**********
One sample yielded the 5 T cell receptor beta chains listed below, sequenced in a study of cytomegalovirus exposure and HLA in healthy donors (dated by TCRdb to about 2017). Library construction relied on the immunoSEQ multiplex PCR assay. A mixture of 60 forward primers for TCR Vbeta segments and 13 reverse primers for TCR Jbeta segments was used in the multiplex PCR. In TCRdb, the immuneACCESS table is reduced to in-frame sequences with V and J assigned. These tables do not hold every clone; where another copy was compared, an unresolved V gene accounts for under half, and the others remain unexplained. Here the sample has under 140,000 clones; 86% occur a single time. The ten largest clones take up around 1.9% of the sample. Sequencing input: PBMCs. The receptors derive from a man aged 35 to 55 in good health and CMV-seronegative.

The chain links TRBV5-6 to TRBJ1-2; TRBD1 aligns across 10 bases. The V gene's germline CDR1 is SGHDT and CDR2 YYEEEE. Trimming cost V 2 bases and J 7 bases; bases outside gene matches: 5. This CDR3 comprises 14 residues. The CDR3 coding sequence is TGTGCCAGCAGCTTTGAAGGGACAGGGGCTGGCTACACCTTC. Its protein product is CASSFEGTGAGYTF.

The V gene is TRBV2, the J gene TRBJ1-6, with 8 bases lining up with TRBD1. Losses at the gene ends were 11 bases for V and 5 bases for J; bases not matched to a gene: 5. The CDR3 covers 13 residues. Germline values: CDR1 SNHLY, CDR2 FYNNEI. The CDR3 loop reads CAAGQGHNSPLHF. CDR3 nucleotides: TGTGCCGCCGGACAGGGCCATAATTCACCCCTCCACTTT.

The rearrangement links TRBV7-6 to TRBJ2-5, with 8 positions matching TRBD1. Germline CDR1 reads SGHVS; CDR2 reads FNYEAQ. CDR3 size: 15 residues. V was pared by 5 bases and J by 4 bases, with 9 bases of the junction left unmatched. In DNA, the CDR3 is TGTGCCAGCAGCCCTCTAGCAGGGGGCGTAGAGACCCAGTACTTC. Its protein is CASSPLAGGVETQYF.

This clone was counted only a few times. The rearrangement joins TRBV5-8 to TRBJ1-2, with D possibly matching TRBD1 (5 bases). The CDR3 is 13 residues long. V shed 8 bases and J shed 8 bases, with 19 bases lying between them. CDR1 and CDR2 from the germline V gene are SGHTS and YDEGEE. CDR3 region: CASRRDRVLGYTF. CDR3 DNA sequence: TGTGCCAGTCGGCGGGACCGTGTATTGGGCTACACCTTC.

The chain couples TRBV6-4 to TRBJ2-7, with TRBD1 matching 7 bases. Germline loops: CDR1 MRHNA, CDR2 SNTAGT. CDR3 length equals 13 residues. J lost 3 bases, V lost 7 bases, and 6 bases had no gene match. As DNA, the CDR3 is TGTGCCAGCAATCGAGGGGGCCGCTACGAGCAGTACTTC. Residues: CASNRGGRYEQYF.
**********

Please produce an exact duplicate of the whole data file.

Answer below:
One sample yielded the 5 T cell receptor beta chains listed below, sequenced in a study of cytomegalovirus exposure and HLA in healthy donors (dated by TCRdb to about 2017). Library construction relied on the immunoSEQ multiplex PCR assay. A mixture of 60 forward primers for TCR Vbeta segments and 13 reverse primers for TCR Jbeta segments was used in the multiplex PCR. In TCRdb, the immuneACCESS table is reduced to in-frame sequences with V and J assigned. These tables do not hold every clone; where another copy was compared, an unresolved V gene accounts for under half, and the others remain unexplained. Here the sample has under 140,000 clones; 86% occur a single time. The ten largest clones take up around 1.9% of the sample. Sequencing input: PBMCs. The receptors derive from a man aged 35 to 55 in good health and CMV-seronegative.

The chain links TRBV5-6 to TRBJ1-2; TRBD1 aligns across 10 bases. The V gene's germline CDR1 is SGHDT and CDR2 YYEEEE. Trimming cost V 2 bases and J 7 bases; bases outside gene matches: 5. This CDR3 comprises 14 residues. The CDR3 coding sequence is TGTGCCAGCAGCTTTGAAGGGACAGGGGCTGGCTACACCTTC. Its protein product is CASSFEGTGAGYTF.

The V gene is TRBV2, the J gene TRBJ1-6, with 8 bases lining up with TRBD1. Losses at the gene ends were 11 bases for V and 5 bases for J; bases not matched to a gene: 5. The CDR3 covers 13 residues. Germline values: CDR1 SNHLY, CDR2 FYNNEI. The CDR3 loop reads CAAGQGHNSPLHF. CDR3 nucleotides: TGTGCCGCCGGACAGGGCCATAATTCACCCCTCCACTTT.

The rearrangement links TRBV7-6 to TRBJ2-5, with 8 positions matching TRBD1. Germline CDR1 reads SGHVS; CDR2 reads FNYEAQ. CDR3 size: 15 residues. V was pared by 5 bases and J by 4 bases, with 9 bases of the junction left unmatched. In DNA, the CDR3 is TGTGCCAGCAGCCCTCTAGCAGGGGGCGTAGAGACCCAGTACTTC. Its protein is CASSPLAGGVETQYF.

This clone was counted only a few times. The rearrangement joins TRBV5-8 to TRBJ1-2, with D possibly matching TRBD1 (5 bases). The CDR3 is 13 residues long. V shed 8 bases and J shed 8 bases, with 19 bases lying between them. CDR1 and CDR2 from the germline V gene are SGHTS and YDEGEE. CDR3 region: CASRRDRVLGYTF. CDR3 DNA sequence: TGTGCCAGTCGGCGGGACCGTGTATTGGGCTACACCTTC.

The chain couples TRBV6-4 to TRBJ2-7, with TRBD1 matching 7 bases. Germline loops: CDR1 MRHNA, CDR2 SNTAGT. CDR3 length equals 13 residues. J lost 3 bases, V lost 7 bases, and 6 bases had no gene match. As DNA, the CDR3 is TGTGCCAGCAATCGAGGGGGCCGCTACGAGCAGTACTTC. Residues: CASNRGGRYEQYF.